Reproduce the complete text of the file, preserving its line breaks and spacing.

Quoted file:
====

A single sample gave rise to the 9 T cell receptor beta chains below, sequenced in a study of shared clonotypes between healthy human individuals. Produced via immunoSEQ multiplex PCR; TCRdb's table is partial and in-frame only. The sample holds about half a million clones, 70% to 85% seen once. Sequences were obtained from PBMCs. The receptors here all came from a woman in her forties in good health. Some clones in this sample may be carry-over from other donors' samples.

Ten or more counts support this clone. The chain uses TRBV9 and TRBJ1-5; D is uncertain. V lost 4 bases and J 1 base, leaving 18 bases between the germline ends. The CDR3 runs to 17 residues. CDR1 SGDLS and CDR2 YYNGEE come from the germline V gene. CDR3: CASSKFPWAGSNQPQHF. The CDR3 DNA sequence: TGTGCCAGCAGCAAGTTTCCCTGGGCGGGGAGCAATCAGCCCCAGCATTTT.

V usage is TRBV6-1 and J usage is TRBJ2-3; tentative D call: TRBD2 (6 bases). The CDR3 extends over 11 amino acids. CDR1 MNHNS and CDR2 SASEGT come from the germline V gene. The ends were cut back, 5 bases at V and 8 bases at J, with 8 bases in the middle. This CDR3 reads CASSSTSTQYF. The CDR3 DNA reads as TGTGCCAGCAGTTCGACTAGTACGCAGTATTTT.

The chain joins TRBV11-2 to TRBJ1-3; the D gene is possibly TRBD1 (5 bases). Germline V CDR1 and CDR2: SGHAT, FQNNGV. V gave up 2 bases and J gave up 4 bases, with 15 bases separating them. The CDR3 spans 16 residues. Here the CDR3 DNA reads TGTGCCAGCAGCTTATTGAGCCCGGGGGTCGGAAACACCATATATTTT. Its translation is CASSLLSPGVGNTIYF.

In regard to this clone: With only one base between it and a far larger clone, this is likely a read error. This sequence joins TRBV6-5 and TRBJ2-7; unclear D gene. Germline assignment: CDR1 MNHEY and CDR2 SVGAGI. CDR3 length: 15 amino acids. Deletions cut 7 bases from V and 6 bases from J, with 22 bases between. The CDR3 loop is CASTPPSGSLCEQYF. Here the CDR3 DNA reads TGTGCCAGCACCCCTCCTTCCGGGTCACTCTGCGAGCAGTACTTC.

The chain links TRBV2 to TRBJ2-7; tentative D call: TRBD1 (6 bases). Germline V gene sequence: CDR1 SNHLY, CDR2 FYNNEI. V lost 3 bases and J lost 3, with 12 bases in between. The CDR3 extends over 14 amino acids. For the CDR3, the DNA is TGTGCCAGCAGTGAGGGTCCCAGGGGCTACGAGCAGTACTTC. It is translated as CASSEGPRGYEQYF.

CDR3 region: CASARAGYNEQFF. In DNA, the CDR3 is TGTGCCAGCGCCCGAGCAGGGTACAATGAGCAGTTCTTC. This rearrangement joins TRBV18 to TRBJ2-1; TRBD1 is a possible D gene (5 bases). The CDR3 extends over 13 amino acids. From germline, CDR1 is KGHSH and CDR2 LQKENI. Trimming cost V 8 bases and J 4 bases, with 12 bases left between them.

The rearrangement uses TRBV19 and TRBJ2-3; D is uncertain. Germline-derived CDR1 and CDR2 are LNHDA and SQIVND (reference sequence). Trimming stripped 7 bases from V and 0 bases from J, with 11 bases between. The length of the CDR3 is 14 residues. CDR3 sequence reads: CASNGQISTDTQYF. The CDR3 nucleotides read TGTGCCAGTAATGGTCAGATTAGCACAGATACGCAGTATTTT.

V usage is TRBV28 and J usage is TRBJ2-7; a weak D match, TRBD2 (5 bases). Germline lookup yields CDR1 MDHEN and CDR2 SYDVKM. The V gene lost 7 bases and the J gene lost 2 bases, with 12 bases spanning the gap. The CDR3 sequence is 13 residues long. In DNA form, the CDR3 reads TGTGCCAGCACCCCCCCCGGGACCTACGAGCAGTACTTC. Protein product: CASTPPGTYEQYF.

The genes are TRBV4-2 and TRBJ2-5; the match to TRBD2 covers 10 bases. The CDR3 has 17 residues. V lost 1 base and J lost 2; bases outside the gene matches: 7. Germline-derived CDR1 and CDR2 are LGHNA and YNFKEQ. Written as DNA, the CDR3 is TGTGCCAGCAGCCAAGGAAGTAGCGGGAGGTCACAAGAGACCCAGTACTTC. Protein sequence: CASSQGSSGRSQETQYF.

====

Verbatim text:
A single sample gave rise to the 9 T cell receptor beta chains below, sequenced in a study of shared clonotypes between healthy human individuals. Produced via immunoSEQ multiplex PCR; TCRdb's table is partial and in-frame only. The sample holds about half a million clones, 70% to 85% seen once. Sequences were obtained from PBMCs. The receptors here all came from a woman in her forties in good health. Some clones in this sample may be carry-over from other donors' samples.

Ten or more counts support this clone. The chain uses TRBV9 and TRBJ1-5; D is uncertain. V lost 4 bases and J 1 base, leaving 18 bases between the germline ends. The CDR3 runs to 17 residues. CDR1 SGDLS and CDR2 YYNGEE come from the germline V gene. CDR3: CASSKFPWAGSNQPQHF. The CDR3 DNA sequence: TGTGCCAGCAGCAAGTTTCCCTGGGCGGGGAGCAATCAGCCCCAGCATTTT.

V usage is TRBV6-1 and J usage is TRBJ2-3; tentative D call: TRBD2 (6 bases). The CDR3 extends over 11 amino acids. CDR1 MNHNS and CDR2 SASEGT come from the germline V gene. The ends were cut back, 5 bases at V and 8 bases at J, with 8 bases in the middle. This CDR3 reads CASSSTSTQYF. The CDR3 DNA reads as TGTGCCAGCAGTTCGACTAGTACGCAGTATTTT.

The chain joins TRBV11-2 to TRBJ1-3; the D gene is possibly TRBD1 (5 bases). Germline V CDR1 and CDR2: SGHAT, FQNNGV. V gave up 2 bases and J gave up 4 bases, with 15 bases separating them. The CDR3 spans 16 residues. Here the CDR3 DNA reads TGTGCCAGCAGCTTATTGAGCCCGGGGGTCGGAAACACCATATATTTT. Its translation is CASSLLSPGVGNTIYF.

In regard to this clone: With only one base between it and a far larger clone, this is likely a read error. This sequence joins TRBV6-5 and TRBJ2-7; unclear D gene. Germline assignment: CDR1 MNHEY and CDR2 SVGAGI. CDR3 length: 15 amino acids. Deletions cut 7 bases from V and 6 bases from J, with 22 bases between. The CDR3 loop is CASTPPSGSLCEQYF. Here the CDR3 DNA reads TGTGCCAGCACCCCTCCTTCCGGGTCACTCTGCGAGCAGTACTTC.

The chain links TRBV2 to TRBJ2-7; tentative D call: TRBD1 (6 bases). Germline V gene sequence: CDR1 SNHLY, CDR2 FYNNEI. V lost 3 bases and J lost 3, with 12 bases in between. The CDR3 extends over 14 amino acids. For the CDR3, the DNA is TGTGCCAGCAGTGAGGGTCCCAGGGGCTACGAGCAGTACTTC. It is translated as CASSEGPRGYEQYF.

CDR3 region: CASARAGYNEQFF. In DNA, the CDR3 is TGTGCCAGCGCCCGAGCAGGGTACAATGAGCAGTTCTTC. This rearrangement joins TRBV18 to TRBJ2-1; TRBD1 is a possible D gene (5 bases). The CDR3 extends over 13 amino acids. From germline, CDR1 is KGHSH and CDR2 LQKENI. Trimming cost V 8 bases and J 4 bases, with 12 bases left between them.

The rearrangement uses TRBV19 and TRBJ2-3; D is uncertain. Germline-derived CDR1 and CDR2 are LNHDA and SQIVND (reference sequence). Trimming stripped 7 bases from V and 0 bases from J, with 11 bases between. The length of the CDR3 is 14 residues. CDR3 sequence reads: CASNGQISTDTQYF. The CDR3 nucleotides read TGTGCCAGTAATGGTCAGATTAGCACAGATACGCAGTATTTT.

V usage is TRBV28 and J usage is TRBJ2-7; a weak D match, TRBD2 (5 bases). Germline lookup yields CDR1 MDHEN and CDR2 SYDVKM. The V gene lost 7 bases and the J gene lost 2 bases, with 12 bases spanning the gap. The CDR3 sequence is 13 residues long. In DNA form, the CDR3 reads TGTGCCAGCACCCCCCCCGGGACCTACGAGCAGTACTTC. Protein product: CASTPPGTYEQYF.

The genes are TRBV4-2 and TRBJ2-5; the match to TRBD2 covers 10 bases. The CDR3 has 17 residues. V lost 1 base and J lost 2; bases outside the gene matches: 7. Germline-derived CDR1 and CDR2 are LGHNA and YNFKEQ. Written as DNA, the CDR3 is TGTGCCAGCAGCCAAGGAAGTAGCGGGAGGTCACAAGAGACCCAGTACTTC. Protein sequence: CASSQGSSGRSQETQYF.